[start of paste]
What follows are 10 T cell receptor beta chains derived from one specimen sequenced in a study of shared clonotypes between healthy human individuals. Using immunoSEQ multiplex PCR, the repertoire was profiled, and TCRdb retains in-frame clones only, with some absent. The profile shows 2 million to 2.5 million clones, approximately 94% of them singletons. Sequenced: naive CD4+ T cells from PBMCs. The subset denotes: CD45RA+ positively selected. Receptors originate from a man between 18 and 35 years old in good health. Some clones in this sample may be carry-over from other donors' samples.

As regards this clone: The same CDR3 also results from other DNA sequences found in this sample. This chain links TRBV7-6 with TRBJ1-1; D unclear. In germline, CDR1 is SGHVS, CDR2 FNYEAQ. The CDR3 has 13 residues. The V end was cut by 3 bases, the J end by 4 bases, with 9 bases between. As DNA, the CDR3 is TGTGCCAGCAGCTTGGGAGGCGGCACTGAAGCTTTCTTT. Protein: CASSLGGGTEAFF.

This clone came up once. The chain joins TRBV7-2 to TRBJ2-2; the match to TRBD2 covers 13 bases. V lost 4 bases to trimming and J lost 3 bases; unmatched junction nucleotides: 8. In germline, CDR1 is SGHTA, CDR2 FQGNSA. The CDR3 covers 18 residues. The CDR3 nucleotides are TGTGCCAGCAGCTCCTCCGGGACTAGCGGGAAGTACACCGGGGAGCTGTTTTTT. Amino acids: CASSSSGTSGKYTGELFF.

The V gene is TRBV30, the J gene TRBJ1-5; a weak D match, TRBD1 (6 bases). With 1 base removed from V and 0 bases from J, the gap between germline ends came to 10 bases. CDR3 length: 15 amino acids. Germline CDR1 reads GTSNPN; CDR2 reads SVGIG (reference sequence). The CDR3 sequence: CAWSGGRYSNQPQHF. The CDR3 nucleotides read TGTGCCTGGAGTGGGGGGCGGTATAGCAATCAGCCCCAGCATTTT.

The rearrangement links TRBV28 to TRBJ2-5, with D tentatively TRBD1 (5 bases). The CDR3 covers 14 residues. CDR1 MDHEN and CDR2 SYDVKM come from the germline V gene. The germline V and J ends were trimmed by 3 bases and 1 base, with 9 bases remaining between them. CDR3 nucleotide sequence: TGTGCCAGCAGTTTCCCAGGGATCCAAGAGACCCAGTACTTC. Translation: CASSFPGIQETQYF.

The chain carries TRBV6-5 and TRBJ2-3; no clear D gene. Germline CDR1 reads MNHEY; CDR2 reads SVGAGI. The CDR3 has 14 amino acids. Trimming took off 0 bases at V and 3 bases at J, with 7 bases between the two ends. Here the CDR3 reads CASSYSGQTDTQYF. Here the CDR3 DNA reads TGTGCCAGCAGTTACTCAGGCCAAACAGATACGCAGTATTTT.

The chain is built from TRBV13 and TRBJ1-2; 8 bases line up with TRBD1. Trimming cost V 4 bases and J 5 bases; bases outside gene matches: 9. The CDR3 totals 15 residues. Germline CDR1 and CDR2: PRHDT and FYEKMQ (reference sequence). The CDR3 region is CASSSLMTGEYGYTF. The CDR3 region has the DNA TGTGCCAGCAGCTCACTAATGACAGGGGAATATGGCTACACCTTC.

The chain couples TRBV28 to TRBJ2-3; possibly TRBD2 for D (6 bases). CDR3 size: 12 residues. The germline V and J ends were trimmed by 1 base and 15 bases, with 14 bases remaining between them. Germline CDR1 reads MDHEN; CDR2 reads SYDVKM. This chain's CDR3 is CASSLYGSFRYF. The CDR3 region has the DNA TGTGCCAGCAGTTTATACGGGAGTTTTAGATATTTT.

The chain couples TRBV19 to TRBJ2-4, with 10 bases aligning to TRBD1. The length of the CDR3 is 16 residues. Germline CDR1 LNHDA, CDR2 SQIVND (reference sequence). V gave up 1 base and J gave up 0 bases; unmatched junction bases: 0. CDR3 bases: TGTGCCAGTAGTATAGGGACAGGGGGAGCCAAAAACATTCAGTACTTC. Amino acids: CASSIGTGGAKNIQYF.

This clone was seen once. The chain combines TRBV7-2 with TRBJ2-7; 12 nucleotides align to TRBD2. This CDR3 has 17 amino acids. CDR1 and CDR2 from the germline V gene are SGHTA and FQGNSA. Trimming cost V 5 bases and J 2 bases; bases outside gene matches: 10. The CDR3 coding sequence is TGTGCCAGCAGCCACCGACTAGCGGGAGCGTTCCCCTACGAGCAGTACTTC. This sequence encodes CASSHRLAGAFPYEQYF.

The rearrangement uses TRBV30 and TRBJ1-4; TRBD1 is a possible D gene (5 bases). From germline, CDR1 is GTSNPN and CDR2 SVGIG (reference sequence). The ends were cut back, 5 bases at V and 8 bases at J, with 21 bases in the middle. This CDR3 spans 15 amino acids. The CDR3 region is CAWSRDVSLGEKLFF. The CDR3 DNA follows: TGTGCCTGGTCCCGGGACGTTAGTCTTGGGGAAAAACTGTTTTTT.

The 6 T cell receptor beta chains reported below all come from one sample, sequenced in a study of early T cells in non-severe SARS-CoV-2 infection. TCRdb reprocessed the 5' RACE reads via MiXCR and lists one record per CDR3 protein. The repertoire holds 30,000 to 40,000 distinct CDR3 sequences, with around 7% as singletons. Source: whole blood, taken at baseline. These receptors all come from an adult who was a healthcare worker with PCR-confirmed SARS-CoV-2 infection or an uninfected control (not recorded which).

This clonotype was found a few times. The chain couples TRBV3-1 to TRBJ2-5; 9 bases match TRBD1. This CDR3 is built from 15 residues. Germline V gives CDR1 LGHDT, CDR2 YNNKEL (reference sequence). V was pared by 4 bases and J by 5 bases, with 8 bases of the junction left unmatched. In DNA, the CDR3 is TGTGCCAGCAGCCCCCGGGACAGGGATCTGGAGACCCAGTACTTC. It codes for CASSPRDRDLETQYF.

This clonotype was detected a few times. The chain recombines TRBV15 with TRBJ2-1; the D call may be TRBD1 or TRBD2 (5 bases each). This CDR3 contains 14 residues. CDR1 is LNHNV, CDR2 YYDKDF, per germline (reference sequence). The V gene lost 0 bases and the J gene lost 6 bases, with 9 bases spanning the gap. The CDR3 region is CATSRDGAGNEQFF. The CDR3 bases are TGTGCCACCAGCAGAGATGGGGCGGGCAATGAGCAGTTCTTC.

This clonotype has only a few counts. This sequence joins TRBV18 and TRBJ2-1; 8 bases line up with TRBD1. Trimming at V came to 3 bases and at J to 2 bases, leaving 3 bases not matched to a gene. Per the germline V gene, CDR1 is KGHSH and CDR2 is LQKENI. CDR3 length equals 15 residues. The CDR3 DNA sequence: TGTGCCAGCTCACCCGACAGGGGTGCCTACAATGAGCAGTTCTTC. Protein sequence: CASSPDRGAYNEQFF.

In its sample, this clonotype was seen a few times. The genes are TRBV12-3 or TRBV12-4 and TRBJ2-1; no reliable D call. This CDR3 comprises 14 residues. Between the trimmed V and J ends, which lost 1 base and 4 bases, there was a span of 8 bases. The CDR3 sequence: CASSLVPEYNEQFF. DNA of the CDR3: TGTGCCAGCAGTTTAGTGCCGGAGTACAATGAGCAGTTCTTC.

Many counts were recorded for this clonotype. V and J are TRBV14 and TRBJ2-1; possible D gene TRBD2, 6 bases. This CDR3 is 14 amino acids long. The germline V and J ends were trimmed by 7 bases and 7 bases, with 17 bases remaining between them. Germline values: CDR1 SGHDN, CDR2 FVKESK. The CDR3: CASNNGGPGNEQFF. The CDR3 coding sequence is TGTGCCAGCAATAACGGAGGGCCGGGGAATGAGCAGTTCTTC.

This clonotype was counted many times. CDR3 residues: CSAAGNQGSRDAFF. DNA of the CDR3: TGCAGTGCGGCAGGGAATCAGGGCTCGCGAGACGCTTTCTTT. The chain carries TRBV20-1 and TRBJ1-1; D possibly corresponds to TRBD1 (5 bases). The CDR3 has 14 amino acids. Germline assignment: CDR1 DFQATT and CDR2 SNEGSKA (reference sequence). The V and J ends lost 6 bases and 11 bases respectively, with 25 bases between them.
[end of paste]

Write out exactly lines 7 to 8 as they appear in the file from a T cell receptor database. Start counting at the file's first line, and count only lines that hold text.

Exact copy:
The chain is built from TRBV13 and TRBJ1-2; 8 bases line up with TRBD1. Trimming cost V 4 bases and J 5 bases; bases outside gene matches: 9. The CDR3 totals 15 residues. Germline CDR1 and CDR2: PRHDT and FYEKMQ (reference sequence). The CDR3 region is CASSSLMTGEYGYTF. The CDR3 region has the DNA TGTGCCAGCAGCTCACTAATGACAGGGGAATATGGCTACACCTTC.

The chain couples TRBV28 to TRBJ2-3; possibly TRBD2 for D (6 bases). CDR3 size: 12 residues. The germline V and J ends were trimmed by 1 base and 15 bases, with 14 bases remaining between them. Germline CDR1 reads MDHEN; CDR2 reads SYDVKM. This chain's CDR3 is CASSLYGSFRYF. The CDR3 region has the DNA TGTGCCAGCAGTTTATACGGGAGTTTTAGATATTTT.